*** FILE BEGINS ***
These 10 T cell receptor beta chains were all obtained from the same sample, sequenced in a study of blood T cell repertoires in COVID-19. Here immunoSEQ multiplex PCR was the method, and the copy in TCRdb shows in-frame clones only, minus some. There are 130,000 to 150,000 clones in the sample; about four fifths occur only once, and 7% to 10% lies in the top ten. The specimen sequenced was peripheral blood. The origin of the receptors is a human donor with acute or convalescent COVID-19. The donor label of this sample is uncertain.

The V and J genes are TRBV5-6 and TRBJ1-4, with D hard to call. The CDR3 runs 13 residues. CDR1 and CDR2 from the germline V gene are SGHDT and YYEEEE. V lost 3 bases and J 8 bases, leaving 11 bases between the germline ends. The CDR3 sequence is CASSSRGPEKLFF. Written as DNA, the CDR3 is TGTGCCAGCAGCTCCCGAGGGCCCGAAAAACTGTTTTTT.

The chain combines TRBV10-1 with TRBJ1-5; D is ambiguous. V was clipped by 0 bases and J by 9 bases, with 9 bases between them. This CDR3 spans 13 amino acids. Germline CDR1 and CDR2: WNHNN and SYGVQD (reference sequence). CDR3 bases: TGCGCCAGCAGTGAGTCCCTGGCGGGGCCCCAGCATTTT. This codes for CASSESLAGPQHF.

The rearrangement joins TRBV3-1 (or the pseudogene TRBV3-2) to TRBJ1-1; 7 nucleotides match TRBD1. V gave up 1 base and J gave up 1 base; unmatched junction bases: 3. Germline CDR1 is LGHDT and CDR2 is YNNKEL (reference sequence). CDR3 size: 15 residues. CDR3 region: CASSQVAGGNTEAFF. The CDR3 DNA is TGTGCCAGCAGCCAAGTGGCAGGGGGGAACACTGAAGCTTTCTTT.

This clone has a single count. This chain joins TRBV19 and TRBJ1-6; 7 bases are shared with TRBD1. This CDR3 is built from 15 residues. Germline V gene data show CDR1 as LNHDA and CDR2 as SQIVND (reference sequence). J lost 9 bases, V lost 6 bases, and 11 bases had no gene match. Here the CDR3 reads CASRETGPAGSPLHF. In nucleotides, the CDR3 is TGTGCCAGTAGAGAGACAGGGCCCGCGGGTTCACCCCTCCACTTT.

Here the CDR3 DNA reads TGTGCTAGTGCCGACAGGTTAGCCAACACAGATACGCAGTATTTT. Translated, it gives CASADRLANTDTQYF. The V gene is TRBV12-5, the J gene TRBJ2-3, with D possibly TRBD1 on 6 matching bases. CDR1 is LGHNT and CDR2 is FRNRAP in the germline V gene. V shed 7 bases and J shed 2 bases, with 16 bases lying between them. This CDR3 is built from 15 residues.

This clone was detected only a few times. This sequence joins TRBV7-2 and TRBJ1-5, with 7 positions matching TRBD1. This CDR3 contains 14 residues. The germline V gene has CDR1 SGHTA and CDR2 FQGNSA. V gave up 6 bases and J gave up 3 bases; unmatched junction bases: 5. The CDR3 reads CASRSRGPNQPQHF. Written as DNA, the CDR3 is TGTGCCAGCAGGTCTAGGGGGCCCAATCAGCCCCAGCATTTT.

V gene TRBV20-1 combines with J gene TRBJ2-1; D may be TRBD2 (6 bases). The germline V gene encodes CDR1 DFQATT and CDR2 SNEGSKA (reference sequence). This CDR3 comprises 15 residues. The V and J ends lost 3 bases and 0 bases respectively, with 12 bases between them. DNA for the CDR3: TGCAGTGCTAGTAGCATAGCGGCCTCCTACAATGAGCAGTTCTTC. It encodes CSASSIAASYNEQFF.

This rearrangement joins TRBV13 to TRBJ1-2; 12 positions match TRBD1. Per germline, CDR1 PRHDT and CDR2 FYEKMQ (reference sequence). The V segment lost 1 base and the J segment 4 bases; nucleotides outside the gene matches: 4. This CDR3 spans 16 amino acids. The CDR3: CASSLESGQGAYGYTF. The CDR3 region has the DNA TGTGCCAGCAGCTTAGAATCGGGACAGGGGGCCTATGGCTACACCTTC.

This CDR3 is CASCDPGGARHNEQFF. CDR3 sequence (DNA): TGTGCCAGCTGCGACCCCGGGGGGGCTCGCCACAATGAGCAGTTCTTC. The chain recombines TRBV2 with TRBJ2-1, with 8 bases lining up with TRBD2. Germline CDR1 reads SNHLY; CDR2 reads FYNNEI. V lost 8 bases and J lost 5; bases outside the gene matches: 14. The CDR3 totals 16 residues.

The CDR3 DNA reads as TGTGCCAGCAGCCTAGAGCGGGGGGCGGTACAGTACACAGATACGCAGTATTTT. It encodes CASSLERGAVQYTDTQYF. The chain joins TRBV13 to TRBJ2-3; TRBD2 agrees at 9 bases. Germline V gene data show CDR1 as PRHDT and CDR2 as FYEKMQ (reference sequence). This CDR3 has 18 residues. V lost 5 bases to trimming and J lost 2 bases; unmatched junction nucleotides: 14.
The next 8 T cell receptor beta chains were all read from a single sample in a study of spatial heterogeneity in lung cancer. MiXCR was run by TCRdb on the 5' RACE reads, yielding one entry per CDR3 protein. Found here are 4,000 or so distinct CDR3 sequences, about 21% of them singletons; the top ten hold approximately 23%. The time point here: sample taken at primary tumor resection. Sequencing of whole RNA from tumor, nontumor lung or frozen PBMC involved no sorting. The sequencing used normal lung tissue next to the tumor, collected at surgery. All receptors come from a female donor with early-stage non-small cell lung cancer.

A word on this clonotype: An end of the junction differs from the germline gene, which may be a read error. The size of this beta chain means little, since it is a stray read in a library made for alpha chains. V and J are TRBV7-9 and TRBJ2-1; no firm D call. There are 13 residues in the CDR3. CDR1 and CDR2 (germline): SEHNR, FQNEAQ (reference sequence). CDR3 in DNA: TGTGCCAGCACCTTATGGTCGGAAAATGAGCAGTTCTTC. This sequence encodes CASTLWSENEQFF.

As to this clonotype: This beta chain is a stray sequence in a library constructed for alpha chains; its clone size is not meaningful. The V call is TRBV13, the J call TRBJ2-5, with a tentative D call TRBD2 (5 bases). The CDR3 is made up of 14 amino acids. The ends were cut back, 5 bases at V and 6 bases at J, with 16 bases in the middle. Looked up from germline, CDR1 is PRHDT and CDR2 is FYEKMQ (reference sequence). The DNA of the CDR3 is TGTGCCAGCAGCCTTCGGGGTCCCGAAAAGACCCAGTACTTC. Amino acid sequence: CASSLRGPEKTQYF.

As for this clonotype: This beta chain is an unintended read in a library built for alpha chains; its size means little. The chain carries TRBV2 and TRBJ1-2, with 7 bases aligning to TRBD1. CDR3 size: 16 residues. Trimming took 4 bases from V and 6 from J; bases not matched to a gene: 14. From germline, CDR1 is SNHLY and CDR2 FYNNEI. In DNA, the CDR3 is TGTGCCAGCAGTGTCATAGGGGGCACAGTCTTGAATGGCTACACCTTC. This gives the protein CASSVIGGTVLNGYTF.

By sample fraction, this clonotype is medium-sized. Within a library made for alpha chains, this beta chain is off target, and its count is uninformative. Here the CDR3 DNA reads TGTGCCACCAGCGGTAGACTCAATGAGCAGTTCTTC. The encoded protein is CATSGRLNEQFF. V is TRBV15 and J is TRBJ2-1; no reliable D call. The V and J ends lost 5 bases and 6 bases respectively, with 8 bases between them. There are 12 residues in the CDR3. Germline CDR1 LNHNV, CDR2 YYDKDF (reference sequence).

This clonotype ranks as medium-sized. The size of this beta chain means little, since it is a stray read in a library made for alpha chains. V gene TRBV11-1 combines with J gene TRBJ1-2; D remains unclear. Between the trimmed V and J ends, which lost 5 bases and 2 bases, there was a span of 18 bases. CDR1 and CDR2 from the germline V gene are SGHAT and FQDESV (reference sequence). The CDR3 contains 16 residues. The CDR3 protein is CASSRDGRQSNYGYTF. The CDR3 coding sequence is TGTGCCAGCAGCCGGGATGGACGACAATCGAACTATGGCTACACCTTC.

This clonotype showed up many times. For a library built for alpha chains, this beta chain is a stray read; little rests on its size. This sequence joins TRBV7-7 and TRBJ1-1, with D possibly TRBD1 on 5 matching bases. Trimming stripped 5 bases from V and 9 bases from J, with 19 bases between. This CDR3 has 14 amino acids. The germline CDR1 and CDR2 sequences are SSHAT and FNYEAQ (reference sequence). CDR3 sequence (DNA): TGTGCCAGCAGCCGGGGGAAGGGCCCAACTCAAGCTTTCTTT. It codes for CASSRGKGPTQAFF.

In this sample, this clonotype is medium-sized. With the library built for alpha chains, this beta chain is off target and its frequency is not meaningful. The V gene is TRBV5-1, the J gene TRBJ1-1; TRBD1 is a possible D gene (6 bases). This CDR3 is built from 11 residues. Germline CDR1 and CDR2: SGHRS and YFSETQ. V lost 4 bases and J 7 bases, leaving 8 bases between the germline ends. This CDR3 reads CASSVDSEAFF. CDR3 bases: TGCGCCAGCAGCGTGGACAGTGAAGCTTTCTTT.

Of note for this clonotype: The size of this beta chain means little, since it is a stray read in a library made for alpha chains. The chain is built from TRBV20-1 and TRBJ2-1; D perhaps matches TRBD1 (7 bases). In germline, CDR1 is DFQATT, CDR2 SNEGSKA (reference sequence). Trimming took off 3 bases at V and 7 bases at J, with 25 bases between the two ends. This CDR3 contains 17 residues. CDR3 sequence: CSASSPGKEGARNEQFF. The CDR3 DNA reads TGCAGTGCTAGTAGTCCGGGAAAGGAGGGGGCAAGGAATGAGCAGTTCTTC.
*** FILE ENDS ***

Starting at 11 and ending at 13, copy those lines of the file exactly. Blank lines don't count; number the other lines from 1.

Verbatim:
The CDR3 DNA reads as TGTGCCAGCAGCCTAGAGCGGGGGGCGGTACAGTACACAGATACGCAGTATTTT. It encodes CASSLERGAVQYTDTQYF. The chain joins TRBV13 to TRBJ2-3; TRBD2 agrees at 9 bases. Germline V gene data show CDR1 as PRHDT and CDR2 as FYEKMQ (reference sequence). This CDR3 has 18 residues. V lost 5 bases to trimming and J lost 2 bases; unmatched junction nucleotides: 14.
The next 8 T cell receptor beta chains were all read from a single sample in a study of spatial heterogeneity in lung cancer. MiXCR was run by TCRdb on the 5' RACE reads, yielding one entry per CDR3 protein. Found here are 4,000 or so distinct CDR3 sequences, about 21% of them singletons; the top ten hold approximately 23%. The time point here: sample taken at primary tumor resection. Sequencing of whole RNA from tumor, nontumor lung or frozen PBMC involved no sorting. The sequencing used normal lung tissue next to the tumor, collected at surgery. All receptors come from a female donor with early-stage non-small cell lung cancer.

A word on this clonotype: An end of the junction differs from the germline gene, which may be a read error. The size of this beta chain means little, since it is a stray read in a library made for alpha chains. V and J are TRBV7-9 and TRBJ2-1; no firm D call. There are 13 residues in the CDR3. CDR1 and CDR2 (germline): SEHNR, FQNEAQ (reference sequence). CDR3 in DNA: TGTGCCAGCACCTTATGGTCGGAAAATGAGCAGTTCTTC. This sequence encodes CASTLWSENEQFF.